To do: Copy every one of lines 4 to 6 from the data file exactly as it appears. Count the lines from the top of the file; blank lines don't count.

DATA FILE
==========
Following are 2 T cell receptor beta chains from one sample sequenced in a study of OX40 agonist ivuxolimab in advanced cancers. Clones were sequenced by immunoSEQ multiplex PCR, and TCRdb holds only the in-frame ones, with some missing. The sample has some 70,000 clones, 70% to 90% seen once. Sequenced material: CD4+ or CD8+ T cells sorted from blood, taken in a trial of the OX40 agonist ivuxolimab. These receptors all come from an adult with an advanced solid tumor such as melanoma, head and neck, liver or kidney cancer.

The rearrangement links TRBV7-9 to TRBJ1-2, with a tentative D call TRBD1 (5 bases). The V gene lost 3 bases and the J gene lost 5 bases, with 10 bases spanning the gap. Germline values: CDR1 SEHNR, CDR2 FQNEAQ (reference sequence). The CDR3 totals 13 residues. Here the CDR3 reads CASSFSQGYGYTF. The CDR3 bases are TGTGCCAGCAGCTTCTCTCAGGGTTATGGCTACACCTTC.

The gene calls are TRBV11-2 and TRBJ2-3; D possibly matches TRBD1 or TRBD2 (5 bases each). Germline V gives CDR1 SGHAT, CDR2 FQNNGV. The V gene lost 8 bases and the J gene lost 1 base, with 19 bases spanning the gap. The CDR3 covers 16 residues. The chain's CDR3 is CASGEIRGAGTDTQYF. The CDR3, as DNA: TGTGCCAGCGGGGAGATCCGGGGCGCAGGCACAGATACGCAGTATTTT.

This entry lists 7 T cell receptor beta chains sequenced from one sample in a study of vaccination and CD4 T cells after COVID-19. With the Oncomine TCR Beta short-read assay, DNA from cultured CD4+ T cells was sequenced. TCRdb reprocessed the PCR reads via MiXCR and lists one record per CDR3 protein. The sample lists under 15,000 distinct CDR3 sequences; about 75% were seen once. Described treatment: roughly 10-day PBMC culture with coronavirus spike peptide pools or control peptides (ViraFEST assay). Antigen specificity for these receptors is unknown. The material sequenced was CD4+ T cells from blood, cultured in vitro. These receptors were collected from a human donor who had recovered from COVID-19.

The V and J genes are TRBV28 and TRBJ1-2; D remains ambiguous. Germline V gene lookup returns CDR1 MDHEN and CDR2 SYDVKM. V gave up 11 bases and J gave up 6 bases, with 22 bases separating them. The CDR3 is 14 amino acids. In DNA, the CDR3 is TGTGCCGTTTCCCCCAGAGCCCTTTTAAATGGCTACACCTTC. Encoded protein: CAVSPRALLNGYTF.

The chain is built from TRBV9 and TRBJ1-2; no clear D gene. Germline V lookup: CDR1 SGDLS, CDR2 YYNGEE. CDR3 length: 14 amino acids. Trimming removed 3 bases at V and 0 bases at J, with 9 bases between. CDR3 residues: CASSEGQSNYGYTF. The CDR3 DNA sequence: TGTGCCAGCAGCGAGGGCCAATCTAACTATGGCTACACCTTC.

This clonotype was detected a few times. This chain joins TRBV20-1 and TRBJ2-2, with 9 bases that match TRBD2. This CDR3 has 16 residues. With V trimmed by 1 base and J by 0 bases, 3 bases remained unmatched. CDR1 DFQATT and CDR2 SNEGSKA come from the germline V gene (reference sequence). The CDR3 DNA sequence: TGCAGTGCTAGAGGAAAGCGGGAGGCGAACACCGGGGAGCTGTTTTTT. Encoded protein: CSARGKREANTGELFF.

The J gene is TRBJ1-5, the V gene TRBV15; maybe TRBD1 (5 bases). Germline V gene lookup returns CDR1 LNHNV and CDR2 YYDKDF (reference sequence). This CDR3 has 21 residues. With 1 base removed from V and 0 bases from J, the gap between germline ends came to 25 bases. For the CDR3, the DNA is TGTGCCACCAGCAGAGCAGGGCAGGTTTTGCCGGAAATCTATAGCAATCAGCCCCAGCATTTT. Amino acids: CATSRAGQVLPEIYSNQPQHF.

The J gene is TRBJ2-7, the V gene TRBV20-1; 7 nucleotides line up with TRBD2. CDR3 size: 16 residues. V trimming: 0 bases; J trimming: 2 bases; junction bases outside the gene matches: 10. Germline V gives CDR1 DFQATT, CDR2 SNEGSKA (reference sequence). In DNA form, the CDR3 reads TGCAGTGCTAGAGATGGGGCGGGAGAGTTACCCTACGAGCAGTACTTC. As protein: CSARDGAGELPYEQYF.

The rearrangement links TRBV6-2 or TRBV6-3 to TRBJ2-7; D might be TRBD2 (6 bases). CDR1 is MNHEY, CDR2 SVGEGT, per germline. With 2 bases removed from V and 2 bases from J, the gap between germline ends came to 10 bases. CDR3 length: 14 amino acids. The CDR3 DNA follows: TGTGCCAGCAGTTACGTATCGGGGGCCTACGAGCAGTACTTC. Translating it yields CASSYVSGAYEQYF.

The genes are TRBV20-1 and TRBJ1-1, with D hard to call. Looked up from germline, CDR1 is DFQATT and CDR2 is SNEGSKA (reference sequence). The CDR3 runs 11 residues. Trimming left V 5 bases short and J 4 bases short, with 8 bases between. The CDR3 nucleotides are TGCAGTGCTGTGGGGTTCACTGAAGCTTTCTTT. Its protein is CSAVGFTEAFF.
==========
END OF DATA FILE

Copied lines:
This entry lists 7 T cell receptor beta chains sequenced from one sample in a study of vaccination and CD4 T cells after COVID-19. With the Oncomine TCR Beta short-read assay, DNA from cultured CD4+ T cells was sequenced. TCRdb reprocessed the PCR reads via MiXCR and lists one record per CDR3 protein. The sample lists under 15,000 distinct CDR3 sequences; about 75% were seen once. Described treatment: roughly 10-day PBMC culture with coronavirus spike peptide pools or control peptides (ViraFEST assay). Antigen specificity for these receptors is unknown. The material sequenced was CD4+ T cells from blood, cultured in vitro. These receptors were collected from a human donor who had recovered from COVID-19.

The V and J genes are TRBV28 and TRBJ1-2; D remains ambiguous. Germline V gene lookup returns CDR1 MDHEN and CDR2 SYDVKM. V gave up 11 bases and J gave up 6 bases, with 22 bases separating them. The CDR3 is 14 amino acids. In DNA, the CDR3 is TGTGCCGTTTCCCCCAGAGCCCTTTTAAATGGCTACACCTTC. Encoded protein: CAVSPRALLNGYTF.

The chain is built from TRBV9 and TRBJ1-2; no clear D gene. Germline V lookup: CDR1 SGDLS, CDR2 YYNGEE. CDR3 length: 14 amino acids. Trimming removed 3 bases at V and 0 bases at J, with 9 bases between. CDR3 residues: CASSEGQSNYGYTF. The CDR3 DNA sequence: TGTGCCAGCAGCGAGGGCCAATCTAACTATGGCTACACCTTC.